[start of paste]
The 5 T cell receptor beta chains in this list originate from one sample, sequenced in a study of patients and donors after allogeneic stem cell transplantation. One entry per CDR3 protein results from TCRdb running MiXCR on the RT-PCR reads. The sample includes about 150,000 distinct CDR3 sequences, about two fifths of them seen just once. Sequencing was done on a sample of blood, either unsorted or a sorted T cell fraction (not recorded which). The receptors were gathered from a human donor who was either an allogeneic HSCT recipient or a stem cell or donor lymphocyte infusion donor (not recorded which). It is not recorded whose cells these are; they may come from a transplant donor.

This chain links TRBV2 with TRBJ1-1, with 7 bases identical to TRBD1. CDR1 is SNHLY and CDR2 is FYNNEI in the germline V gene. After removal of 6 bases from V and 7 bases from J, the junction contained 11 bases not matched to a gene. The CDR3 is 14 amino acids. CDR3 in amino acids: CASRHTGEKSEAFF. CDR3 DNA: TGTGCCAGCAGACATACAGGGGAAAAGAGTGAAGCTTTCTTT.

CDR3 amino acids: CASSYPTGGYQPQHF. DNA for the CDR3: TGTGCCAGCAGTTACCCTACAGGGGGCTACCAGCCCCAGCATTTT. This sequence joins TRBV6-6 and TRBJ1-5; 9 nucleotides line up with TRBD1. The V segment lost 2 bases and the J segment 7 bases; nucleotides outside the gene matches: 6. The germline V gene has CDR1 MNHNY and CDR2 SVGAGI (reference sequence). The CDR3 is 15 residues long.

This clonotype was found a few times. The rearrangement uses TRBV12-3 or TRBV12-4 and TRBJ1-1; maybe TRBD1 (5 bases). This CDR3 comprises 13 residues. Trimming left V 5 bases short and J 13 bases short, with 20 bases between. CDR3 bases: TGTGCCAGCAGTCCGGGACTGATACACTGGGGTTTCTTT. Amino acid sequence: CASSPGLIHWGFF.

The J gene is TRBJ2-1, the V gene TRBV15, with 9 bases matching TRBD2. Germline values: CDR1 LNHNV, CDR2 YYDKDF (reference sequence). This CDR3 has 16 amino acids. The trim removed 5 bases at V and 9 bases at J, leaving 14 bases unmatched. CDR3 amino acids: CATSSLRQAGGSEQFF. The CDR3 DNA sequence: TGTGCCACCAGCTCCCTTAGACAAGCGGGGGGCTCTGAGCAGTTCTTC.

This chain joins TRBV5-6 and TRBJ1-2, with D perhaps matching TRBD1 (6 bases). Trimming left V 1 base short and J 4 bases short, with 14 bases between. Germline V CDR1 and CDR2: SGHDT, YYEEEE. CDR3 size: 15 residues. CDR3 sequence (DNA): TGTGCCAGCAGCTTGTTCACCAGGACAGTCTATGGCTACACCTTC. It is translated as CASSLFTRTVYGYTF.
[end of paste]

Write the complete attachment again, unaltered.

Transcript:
The 5 T cell receptor beta chains in this list originate from one sample, sequenced in a study of patients and donors after allogeneic stem cell transplantation. One entry per CDR3 protein results from TCRdb running MiXCR on the RT-PCR reads. The sample includes about 150,000 distinct CDR3 sequences, about two fifths of them seen just once. Sequencing was done on a sample of blood, either unsorted or a sorted T cell fraction (not recorded which). The receptors were gathered from a human donor who was either an allogeneic HSCT recipient or a stem cell or donor lymphocyte infusion donor (not recorded which). It is not recorded whose cells these are; they may come from a transplant donor.

This chain links TRBV2 with TRBJ1-1, with 7 bases identical to TRBD1. CDR1 is SNHLY and CDR2 is FYNNEI in the germline V gene. After removal of 6 bases from V and 7 bases from J, the junction contained 11 bases not matched to a gene. The CDR3 is 14 amino acids. CDR3 in amino acids: CASRHTGEKSEAFF. CDR3 DNA: TGTGCCAGCAGACATACAGGGGAAAAGAGTGAAGCTTTCTTT.

CDR3 amino acids: CASSYPTGGYQPQHF. DNA for the CDR3: TGTGCCAGCAGTTACCCTACAGGGGGCTACCAGCCCCAGCATTTT. This sequence joins TRBV6-6 and TRBJ1-5; 9 nucleotides line up with TRBD1. The V segment lost 2 bases and the J segment 7 bases; nucleotides outside the gene matches: 6. The germline V gene has CDR1 MNHNY and CDR2 SVGAGI (reference sequence). The CDR3 is 15 residues long.

This clonotype was found a few times. The rearrangement uses TRBV12-3 or TRBV12-4 and TRBJ1-1; maybe TRBD1 (5 bases). This CDR3 comprises 13 residues. Trimming left V 5 bases short and J 13 bases short, with 20 bases between. CDR3 bases: TGTGCCAGCAGTCCGGGACTGATACACTGGGGTTTCTTT. Amino acid sequence: CASSPGLIHWGFF.

The J gene is TRBJ2-1, the V gene TRBV15, with 9 bases matching TRBD2. Germline values: CDR1 LNHNV, CDR2 YYDKDF (reference sequence). This CDR3 has 16 amino acids. The trim removed 5 bases at V and 9 bases at J, leaving 14 bases unmatched. CDR3 amino acids: CATSSLRQAGGSEQFF. The CDR3 DNA sequence: TGTGCCACCAGCTCCCTTAGACAAGCGGGGGGCTCTGAGCAGTTCTTC.

This chain joins TRBV5-6 and TRBJ1-2, with D perhaps matching TRBD1 (6 bases). Trimming left V 1 base short and J 4 bases short, with 14 bases between. Germline V CDR1 and CDR2: SGHDT, YYEEEE. CDR3 size: 15 residues. CDR3 sequence (DNA): TGTGCCAGCAGCTTGTTCACCAGGACAGTCTATGGCTACACCTTC. It is translated as CASSLFTRTVYGYTF.